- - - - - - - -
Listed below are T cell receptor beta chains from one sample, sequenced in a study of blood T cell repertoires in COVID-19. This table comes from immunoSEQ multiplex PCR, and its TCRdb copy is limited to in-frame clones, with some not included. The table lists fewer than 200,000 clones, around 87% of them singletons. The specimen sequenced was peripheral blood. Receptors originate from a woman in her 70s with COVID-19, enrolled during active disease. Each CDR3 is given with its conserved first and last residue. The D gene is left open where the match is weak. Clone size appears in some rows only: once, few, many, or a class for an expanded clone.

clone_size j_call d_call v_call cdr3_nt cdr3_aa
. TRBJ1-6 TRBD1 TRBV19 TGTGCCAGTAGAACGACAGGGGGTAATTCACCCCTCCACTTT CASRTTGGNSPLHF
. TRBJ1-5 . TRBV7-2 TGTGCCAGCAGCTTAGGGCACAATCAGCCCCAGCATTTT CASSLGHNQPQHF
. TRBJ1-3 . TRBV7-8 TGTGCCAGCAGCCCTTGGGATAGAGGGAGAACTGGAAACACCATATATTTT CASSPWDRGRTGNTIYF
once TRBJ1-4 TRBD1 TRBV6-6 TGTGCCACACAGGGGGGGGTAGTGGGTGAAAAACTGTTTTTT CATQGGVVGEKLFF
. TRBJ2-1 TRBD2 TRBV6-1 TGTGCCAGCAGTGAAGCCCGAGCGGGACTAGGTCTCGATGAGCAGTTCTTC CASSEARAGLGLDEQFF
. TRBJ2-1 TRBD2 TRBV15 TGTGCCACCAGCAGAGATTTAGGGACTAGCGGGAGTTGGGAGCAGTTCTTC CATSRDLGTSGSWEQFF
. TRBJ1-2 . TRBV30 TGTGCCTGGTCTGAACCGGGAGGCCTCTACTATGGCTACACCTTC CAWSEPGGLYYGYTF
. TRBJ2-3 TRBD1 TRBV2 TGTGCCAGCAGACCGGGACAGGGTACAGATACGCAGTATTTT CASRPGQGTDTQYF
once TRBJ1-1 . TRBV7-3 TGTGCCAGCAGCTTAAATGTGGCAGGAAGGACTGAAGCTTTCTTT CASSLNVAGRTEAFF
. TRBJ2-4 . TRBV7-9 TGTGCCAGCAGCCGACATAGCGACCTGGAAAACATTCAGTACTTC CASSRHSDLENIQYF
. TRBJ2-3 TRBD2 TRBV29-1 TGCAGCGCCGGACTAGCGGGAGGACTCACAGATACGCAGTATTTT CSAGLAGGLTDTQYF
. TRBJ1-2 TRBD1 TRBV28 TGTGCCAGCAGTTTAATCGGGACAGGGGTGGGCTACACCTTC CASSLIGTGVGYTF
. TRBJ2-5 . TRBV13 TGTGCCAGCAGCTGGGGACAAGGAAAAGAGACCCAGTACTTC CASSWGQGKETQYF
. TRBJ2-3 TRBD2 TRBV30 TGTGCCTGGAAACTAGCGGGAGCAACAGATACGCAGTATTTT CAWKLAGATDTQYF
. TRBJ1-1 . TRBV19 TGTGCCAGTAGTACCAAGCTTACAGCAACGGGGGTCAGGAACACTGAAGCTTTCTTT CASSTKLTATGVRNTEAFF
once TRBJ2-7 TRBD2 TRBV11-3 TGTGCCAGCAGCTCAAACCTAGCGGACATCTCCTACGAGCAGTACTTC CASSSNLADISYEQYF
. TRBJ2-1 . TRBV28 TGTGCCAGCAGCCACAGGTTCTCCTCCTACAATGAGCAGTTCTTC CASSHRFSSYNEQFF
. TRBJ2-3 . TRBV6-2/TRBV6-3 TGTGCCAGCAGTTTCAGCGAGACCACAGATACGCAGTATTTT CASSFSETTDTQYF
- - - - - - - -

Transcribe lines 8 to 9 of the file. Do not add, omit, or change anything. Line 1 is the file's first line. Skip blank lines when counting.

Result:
. TRBJ2-1 TRBD2 TRBV15 TGTGCCACCAGCAGAGATTTAGGGACTAGCGGGAGTTGGGAGCAGTTCTTC CATSRDLGTSGSWEQFF
. TRBJ1-2 . TRBV30 TGTGCCTGGTCTGAACCGGGAGGCCTCTACTATGGCTACACCTTC CAWSEPGGLYYGYTF